The Legend of Zelda is arguably Nintendo's best long-running video game franchise.

Sure, the Super Mario series is lovely and all, but my little buddy Link could easily take Mario in a fight. And that's all that matters, really.

But how has Link specifically fared on handheld consoles over the last two decades?

As it turns out, rather well. He's starred in around a dozen games on Game Boy, Game Boy Advance, DS, and 3DS. And he's looking just as plucky now as he ever was.

Follow us, then, as we take a walk down memory lane with the green-suited hero.

The Awakening

Although The Legend of Zelda series started way back in 1986 with The Legend of Zelda for the Family Computer Disk System (and for the NES soon afterwards), Link's first outing on a handheld system didn't materialise for another seven years after that.

Of course, it was thoroughly worth the wait. The Legend of Zelda: Link's Awakening is still considered by many as one of the best Zelda games ever.

What made Link's Awakening utterly memorable was the fact it was the first Zelda title to be set outside Hyrule. Oh, and it didn't feature Princess Zelda at all. It was later released as a deluxe launch title for the Game Boy Color and on the Virtual Console for 3DS.

Then, there was a Legend of Zelda lull. Link wasn't allowed back out of his box for five whole years - either on console or handheld. And when he finally did re-emerge, he wasn't on handheld.

A Link to the Past

In fact, Link was to star in two massive N64 games (Ocarina of Time and Majora's Mask, of course) before he'd be seen again on a Nintendo handheld.

But his next handheld outing in 2001 - or should we say 'outings' - was a cult classic.

Oracle of Seasons and Oracle of Ages are a pair of Zelda titles that remain firm favourites among many Zelda fans to this day.

Interestingly, they were the first 'proper' Zelda games to be developed by a company other than Nintendo. Capcom, in fact, handled development of these games. The two games were interconnected, so if you finished both, you could link them up and reveal the true ending.

Factoid for you: there was actually a third game in the Oracle series, making up the three parts of the Triforce, but it had to be cancelled since Capcom simply couldn't afford to take on such a massive amount of work.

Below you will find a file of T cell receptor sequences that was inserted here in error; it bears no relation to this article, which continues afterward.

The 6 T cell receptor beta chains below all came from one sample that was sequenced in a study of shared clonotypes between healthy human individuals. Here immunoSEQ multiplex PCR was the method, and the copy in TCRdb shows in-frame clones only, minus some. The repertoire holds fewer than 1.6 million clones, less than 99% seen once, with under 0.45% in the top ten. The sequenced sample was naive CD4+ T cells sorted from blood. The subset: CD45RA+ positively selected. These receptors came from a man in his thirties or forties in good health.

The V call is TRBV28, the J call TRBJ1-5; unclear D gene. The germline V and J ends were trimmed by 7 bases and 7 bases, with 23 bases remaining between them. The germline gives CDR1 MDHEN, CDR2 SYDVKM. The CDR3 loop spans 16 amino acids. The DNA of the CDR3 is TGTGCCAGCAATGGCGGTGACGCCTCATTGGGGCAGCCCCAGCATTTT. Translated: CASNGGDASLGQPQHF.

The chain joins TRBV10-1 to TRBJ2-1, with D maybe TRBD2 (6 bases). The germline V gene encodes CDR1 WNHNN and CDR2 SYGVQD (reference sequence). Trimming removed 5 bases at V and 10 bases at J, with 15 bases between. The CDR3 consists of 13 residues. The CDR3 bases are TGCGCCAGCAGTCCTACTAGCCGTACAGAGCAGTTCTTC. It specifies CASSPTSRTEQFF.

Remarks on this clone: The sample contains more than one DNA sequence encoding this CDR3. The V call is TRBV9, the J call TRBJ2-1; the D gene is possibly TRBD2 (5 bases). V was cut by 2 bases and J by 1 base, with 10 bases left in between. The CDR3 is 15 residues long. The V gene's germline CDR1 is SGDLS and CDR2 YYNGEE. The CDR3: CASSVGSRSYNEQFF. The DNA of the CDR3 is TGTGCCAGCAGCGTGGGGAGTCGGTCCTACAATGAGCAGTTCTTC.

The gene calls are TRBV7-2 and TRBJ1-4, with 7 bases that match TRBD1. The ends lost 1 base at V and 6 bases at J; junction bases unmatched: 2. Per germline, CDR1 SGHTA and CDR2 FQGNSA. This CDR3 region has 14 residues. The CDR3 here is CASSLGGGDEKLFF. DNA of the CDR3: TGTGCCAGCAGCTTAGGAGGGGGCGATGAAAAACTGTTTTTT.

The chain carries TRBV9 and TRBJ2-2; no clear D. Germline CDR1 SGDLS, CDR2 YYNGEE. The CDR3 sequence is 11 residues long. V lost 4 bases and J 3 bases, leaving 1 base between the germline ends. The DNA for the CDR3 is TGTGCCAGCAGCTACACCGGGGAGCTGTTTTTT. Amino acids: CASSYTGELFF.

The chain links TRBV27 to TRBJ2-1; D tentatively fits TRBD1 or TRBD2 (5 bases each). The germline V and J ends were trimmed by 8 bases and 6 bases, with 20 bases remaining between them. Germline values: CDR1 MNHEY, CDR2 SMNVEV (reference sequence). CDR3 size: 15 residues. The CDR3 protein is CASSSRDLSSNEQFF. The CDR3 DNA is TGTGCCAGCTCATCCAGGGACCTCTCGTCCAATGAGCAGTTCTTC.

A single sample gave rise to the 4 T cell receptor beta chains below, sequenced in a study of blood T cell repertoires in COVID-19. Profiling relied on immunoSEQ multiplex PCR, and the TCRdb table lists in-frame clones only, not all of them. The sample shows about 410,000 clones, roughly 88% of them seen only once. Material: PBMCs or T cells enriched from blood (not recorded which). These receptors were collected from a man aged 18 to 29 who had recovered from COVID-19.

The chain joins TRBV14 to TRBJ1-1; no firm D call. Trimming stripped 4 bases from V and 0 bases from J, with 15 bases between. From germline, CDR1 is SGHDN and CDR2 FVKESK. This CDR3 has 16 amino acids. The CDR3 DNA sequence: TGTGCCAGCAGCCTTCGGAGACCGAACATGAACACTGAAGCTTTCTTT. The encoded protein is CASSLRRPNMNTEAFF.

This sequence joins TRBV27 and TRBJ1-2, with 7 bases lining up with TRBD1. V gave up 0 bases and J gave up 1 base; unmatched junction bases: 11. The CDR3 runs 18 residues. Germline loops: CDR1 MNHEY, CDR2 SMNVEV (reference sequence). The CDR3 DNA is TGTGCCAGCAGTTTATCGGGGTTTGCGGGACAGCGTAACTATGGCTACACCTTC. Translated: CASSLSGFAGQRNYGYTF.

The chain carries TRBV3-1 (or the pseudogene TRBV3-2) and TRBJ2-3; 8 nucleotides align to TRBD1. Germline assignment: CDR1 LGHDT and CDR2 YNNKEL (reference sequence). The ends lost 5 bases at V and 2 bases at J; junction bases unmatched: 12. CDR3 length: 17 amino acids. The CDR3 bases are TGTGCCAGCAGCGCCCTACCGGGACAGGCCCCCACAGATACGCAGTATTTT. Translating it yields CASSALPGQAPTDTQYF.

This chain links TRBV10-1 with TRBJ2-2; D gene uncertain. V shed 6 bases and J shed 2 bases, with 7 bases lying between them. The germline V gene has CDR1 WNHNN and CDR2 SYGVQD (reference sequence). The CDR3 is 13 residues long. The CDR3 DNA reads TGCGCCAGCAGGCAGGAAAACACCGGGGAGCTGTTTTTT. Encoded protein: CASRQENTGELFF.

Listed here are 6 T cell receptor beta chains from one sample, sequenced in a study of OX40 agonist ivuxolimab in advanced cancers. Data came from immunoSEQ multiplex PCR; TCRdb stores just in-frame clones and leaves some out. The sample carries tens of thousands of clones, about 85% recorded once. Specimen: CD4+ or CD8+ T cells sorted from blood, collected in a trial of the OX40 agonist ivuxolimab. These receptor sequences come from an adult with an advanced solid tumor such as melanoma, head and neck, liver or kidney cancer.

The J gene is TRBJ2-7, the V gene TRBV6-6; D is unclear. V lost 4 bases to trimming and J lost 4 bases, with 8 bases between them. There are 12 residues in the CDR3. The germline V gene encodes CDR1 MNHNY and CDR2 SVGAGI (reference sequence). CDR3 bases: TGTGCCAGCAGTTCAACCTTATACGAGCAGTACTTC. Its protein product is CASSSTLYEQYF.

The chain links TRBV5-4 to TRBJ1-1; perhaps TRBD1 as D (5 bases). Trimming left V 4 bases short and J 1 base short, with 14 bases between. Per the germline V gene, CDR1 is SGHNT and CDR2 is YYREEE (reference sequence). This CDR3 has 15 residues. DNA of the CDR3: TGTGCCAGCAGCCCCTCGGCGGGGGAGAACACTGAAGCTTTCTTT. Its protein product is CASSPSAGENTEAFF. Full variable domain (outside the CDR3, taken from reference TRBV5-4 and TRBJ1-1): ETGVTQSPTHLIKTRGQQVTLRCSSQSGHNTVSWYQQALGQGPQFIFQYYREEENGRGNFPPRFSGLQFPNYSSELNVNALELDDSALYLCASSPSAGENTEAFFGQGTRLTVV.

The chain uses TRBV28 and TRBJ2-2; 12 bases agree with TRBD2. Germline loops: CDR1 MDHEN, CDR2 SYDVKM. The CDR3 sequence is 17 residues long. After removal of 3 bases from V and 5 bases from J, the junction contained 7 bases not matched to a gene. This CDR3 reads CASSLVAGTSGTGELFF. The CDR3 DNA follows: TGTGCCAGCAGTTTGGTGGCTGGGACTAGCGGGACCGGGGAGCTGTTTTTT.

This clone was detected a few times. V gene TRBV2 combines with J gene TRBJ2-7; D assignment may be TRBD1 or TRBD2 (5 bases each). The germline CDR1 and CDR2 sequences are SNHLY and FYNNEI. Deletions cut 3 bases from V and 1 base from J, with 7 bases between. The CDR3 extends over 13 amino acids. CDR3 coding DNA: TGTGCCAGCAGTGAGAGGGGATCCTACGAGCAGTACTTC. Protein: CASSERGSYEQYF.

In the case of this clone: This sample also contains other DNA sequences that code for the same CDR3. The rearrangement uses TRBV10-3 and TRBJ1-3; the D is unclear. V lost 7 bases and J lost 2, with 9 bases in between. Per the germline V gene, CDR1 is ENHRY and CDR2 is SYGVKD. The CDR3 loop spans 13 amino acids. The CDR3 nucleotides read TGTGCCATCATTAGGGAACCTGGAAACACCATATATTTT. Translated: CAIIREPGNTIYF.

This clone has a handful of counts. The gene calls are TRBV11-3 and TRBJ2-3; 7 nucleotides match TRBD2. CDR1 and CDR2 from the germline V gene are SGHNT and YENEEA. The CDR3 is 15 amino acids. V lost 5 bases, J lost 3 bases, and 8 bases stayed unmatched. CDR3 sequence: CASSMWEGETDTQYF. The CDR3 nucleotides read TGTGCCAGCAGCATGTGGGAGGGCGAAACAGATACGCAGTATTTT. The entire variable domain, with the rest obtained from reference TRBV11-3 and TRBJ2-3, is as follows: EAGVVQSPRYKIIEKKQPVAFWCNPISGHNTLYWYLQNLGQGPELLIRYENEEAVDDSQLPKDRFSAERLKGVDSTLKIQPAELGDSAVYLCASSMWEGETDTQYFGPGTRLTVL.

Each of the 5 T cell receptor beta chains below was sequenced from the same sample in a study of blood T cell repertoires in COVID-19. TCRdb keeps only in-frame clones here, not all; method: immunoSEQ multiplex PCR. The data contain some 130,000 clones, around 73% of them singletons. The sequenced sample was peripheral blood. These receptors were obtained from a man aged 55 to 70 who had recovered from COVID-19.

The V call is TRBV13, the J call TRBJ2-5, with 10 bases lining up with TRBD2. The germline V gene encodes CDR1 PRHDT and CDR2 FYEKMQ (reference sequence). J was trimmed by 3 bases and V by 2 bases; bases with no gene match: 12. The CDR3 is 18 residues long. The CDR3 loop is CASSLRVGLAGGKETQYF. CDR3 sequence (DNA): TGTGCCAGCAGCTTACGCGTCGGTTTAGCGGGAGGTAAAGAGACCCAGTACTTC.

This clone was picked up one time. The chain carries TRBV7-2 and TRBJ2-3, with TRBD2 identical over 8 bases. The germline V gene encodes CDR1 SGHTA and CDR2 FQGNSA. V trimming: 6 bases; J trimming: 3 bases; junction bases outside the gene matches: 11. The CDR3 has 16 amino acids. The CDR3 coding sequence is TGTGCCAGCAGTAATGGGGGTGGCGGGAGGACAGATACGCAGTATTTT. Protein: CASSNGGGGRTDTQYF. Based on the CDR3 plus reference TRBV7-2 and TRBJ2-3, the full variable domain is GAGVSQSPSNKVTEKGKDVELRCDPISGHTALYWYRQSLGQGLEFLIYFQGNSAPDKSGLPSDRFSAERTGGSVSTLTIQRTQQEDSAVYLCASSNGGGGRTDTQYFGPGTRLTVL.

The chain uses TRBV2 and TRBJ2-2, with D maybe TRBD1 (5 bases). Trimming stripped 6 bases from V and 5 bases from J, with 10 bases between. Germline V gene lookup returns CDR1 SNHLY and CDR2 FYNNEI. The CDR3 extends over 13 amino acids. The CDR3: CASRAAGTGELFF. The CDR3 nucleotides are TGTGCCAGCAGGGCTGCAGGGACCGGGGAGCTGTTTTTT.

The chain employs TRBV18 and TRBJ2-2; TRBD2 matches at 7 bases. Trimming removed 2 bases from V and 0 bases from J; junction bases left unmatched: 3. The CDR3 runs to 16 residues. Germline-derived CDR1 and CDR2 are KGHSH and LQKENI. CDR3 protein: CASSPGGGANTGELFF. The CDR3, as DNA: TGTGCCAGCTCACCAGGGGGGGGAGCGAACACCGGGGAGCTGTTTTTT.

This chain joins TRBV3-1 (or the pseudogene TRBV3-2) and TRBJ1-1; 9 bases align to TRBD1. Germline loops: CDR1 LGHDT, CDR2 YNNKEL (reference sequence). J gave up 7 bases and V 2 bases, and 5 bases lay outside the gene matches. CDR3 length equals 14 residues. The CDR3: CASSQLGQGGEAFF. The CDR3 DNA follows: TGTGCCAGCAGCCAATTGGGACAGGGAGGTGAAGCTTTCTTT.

Oh, and if you're wondering where this pair of games slots into The Legend of Zelda timeline, the events in these games lead up to Link's Awakening.

GBA and DS calling

We didn't have long to wait until the next handheld Zelda instalment. And it represented another rather interesting addition to the franchise.

2002's The Legend of Zelda: A Link to the Past & Four Swords for the Game Boy Advance wasn't just a port of the NES original; it came with the first ever multiplayer Zelda game, Four Swords, played via a link cable (remember those?)

And then Link went on a handheld bender. Four Swords prequel The Minish Cap debuted on Game Boy Advance in 2005. Link then made the switch to DS for Phantom Hourglass in 2007. Both of these were incredible games.

He didn't stop there, either. Two years later, Spirit Tracks popped up on DS, marking a continuation of the cel-shaded visual style from Wind Waker and Phantom Hourglass.

Yet again, Ninty had cooked up a wonderful treat. This time around, you had to focus on guiding trains around the overworld. In between, though, you could enter your classic Zelda dungeons.

The 3DS era

By the time the stereoscopic 3D version of Ocarina of Time landed on 3DS in 2011, Link was officially a handheld veteran. In the seven years prior to this, you see, he had embarked on three handheld adventures (compared to just the one on console - Twilight Princess).

It didn't stop there for Link on handheld. The Legend of Zelda: Four Swords Anniversary Edition went live on DSiWare in 2011, with new content and a single-player mode on top of the Game Boy Advance original.

And plenty of older Zelda titles got re-released on the 3DS Virtual Console around this time. I mean, there ain't no Virtual Console party like a Zelda-packed Virtual Console party, right?

Link finally saw some more console action at this point, by the way, via Skyward Sword on Wii and The Wind Waker HD on Wii U. All of which leads us to the here and now, as A Link Between Worlds debuts for 3DS.

What makes this latest instalment in the series special is that there are direct links here to the world of 1991 SNES classic The Legend of Zelda: A Link to the Past, meaning that Legend of Zelda veterans will have plenty to smile about.

You should now be counting down the hours until November 22nd...